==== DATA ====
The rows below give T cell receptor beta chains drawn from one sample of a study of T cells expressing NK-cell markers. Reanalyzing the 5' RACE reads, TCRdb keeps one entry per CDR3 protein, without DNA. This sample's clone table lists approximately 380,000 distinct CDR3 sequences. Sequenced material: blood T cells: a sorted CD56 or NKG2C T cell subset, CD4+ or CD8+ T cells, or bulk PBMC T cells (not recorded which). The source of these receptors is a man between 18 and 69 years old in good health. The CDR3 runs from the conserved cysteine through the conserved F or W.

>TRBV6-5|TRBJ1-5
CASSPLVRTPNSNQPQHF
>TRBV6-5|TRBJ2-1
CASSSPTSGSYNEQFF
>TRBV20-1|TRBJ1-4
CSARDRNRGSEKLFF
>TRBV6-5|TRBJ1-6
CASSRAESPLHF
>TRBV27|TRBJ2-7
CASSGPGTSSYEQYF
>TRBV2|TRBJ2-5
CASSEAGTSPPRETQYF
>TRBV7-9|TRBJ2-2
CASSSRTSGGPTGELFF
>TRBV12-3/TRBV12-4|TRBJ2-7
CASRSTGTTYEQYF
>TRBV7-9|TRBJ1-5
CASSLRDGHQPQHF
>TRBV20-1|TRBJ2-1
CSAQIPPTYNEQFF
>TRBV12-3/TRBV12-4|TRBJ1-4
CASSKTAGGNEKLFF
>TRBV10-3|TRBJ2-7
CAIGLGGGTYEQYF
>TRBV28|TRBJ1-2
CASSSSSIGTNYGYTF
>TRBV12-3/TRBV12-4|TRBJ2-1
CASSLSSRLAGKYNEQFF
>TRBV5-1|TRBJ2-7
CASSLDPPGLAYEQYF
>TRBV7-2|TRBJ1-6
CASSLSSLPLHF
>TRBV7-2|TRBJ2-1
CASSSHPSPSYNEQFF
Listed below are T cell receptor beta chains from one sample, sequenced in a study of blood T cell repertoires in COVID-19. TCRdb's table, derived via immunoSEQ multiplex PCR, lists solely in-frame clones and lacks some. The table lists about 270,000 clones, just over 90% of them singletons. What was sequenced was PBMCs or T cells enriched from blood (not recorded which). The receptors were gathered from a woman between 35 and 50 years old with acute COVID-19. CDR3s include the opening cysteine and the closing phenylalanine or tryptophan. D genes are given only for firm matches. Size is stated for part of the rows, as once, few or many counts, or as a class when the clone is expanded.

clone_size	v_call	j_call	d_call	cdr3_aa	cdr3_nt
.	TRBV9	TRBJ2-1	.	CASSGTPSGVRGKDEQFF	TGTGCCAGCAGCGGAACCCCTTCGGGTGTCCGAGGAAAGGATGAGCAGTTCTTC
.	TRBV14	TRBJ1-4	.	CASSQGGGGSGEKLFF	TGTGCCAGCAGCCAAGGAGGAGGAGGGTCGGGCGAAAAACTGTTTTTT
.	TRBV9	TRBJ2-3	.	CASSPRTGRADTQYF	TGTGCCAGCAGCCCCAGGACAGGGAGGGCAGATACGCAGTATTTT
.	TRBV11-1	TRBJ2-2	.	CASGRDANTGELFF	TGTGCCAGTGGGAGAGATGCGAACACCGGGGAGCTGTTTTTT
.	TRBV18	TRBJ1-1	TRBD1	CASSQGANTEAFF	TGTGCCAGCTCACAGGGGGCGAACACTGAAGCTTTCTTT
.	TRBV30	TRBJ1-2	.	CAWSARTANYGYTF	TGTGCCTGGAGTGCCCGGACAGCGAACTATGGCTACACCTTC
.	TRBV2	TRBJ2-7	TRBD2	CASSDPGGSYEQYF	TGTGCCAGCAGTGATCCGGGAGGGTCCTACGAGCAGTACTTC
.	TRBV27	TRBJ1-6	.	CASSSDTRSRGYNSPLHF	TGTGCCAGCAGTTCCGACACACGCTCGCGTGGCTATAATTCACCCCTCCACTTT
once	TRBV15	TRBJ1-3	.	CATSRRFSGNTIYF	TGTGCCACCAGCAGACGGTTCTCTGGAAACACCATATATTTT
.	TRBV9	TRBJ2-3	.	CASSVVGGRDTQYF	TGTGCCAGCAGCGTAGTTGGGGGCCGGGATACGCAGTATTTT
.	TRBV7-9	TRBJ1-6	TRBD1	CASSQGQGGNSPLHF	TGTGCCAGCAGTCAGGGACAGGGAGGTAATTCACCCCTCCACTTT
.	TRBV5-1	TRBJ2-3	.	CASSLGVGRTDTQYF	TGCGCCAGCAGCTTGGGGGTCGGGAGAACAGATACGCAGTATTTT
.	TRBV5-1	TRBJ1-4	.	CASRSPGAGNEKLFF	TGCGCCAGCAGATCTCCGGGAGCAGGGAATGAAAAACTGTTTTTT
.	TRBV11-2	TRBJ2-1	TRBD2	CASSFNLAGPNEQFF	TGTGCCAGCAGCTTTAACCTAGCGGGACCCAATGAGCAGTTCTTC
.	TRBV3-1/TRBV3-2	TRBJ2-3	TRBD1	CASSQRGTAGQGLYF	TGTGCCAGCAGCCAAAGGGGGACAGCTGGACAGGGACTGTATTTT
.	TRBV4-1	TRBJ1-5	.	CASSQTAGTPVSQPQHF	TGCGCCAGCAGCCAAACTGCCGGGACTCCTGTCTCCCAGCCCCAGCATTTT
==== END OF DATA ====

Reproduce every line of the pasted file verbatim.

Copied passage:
The rows below give T cell receptor beta chains drawn from one sample of a study of T cells expressing NK-cell markers. Reanalyzing the 5' RACE reads, TCRdb keeps one entry per CDR3 protein, without DNA. This sample's clone table lists approximately 380,000 distinct CDR3 sequences. Sequenced material: blood T cells: a sorted CD56 or NKG2C T cell subset, CD4+ or CD8+ T cells, or bulk PBMC T cells (not recorded which). The source of these receptors is a man between 18 and 69 years old in good health. The CDR3 runs from the conserved cysteine through the conserved F or W.

>TRBV6-5|TRBJ1-5
CASSPLVRTPNSNQPQHF
>TRBV6-5|TRBJ2-1
CASSSPTSGSYNEQFF
>TRBV20-1|TRBJ1-4
CSARDRNRGSEKLFF
>TRBV6-5|TRBJ1-6
CASSRAESPLHF
>TRBV27|TRBJ2-7
CASSGPGTSSYEQYF
>TRBV2|TRBJ2-5
CASSEAGTSPPRETQYF
>TRBV7-9|TRBJ2-2
CASSSRTSGGPTGELFF
>TRBV12-3/TRBV12-4|TRBJ2-7
CASRSTGTTYEQYF
>TRBV7-9|TRBJ1-5
CASSLRDGHQPQHF
>TRBV20-1|TRBJ2-1
CSAQIPPTYNEQFF
>TRBV12-3/TRBV12-4|TRBJ1-4
CASSKTAGGNEKLFF
>TRBV10-3|TRBJ2-7
CAIGLGGGTYEQYF
>TRBV28|TRBJ1-2
CASSSSSIGTNYGYTF
>TRBV12-3/TRBV12-4|TRBJ2-1
CASSLSSRLAGKYNEQFF
>TRBV5-1|TRBJ2-7
CASSLDPPGLAYEQYF
>TRBV7-2|TRBJ1-6
CASSLSSLPLHF
>TRBV7-2|TRBJ2-1
CASSSHPSPSYNEQFF
Listed below are T cell receptor beta chains from one sample, sequenced in a study of blood T cell repertoires in COVID-19. TCRdb's table, derived via immunoSEQ multiplex PCR, lists solely in-frame clones and lacks some. The table lists about 270,000 clones, just over 90% of them singletons. What was sequenced was PBMCs or T cells enriched from blood (not recorded which). The receptors were gathered from a woman between 35 and 50 years old with acute COVID-19. CDR3s include the opening cysteine and the closing phenylalanine or tryptophan. D genes are given only for firm matches. Size is stated for part of the rows, as once, few or many counts, or as a class when the clone is expanded.

clone_size	v_call	j_call	d_call	cdr3_aa	cdr3_nt
.	TRBV9	TRBJ2-1	.	CASSGTPSGVRGKDEQFF	TGTGCCAGCAGCGGAACCCCTTCGGGTGTCCGAGGAAAGGATGAGCAGTTCTTC
.	TRBV14	TRBJ1-4	.	CASSQGGGGSGEKLFF	TGTGCCAGCAGCCAAGGAGGAGGAGGGTCGGGCGAAAAACTGTTTTTT
.	TRBV9	TRBJ2-3	.	CASSPRTGRADTQYF	TGTGCCAGCAGCCCCAGGACAGGGAGGGCAGATACGCAGTATTTT
.	TRBV11-1	TRBJ2-2	.	CASGRDANTGELFF	TGTGCCAGTGGGAGAGATGCGAACACCGGGGAGCTGTTTTTT
.	TRBV18	TRBJ1-1	TRBD1	CASSQGANTEAFF	TGTGCCAGCTCACAGGGGGCGAACACTGAAGCTTTCTTT
.	TRBV30	TRBJ1-2	.	CAWSARTANYGYTF	TGTGCCTGGAGTGCCCGGACAGCGAACTATGGCTACACCTTC
.	TRBV2	TRBJ2-7	TRBD2	CASSDPGGSYEQYF	TGTGCCAGCAGTGATCCGGGAGGGTCCTACGAGCAGTACTTC
.	TRBV27	TRBJ1-6	.	CASSSDTRSRGYNSPLHF	TGTGCCAGCAGTTCCGACACACGCTCGCGTGGCTATAATTCACCCCTCCACTTT
once	TRBV15	TRBJ1-3	.	CATSRRFSGNTIYF	TGTGCCACCAGCAGACGGTTCTCTGGAAACACCATATATTTT
.	TRBV9	TRBJ2-3	.	CASSVVGGRDTQYF	TGTGCCAGCAGCGTAGTTGGGGGCCGGGATACGCAGTATTTT
.	TRBV7-9	TRBJ1-6	TRBD1	CASSQGQGGNSPLHF	TGTGCCAGCAGTCAGGGACAGGGAGGTAATTCACCCCTCCACTTT
.	TRBV5-1	TRBJ2-3	.	CASSLGVGRTDTQYF	TGCGCCAGCAGCTTGGGGGTCGGGAGAACAGATACGCAGTATTTT
.	TRBV5-1	TRBJ1-4	.	CASRSPGAGNEKLFF	TGCGCCAGCAGATCTCCGGGAGCAGGGAATGAAAAACTGTTTTTT
.	TRBV11-2	TRBJ2-1	TRBD2	CASSFNLAGPNEQFF	TGTGCCAGCAGCTTTAACCTAGCGGGACCCAATGAGCAGTTCTTC
.	TRBV3-1/TRBV3-2	TRBJ2-3	TRBD1	CASSQRGTAGQGLYF	TGTGCCAGCAGCCAAAGGGGGACAGCTGGACAGGGACTGTATTTT
.	TRBV4-1	TRBJ1-5	.	CASSQTAGTPVSQPQHF	TGCGCCAGCAGCCAAACTGCCGGGACTCCTGTCTCCCAGCCCCAGCATTTT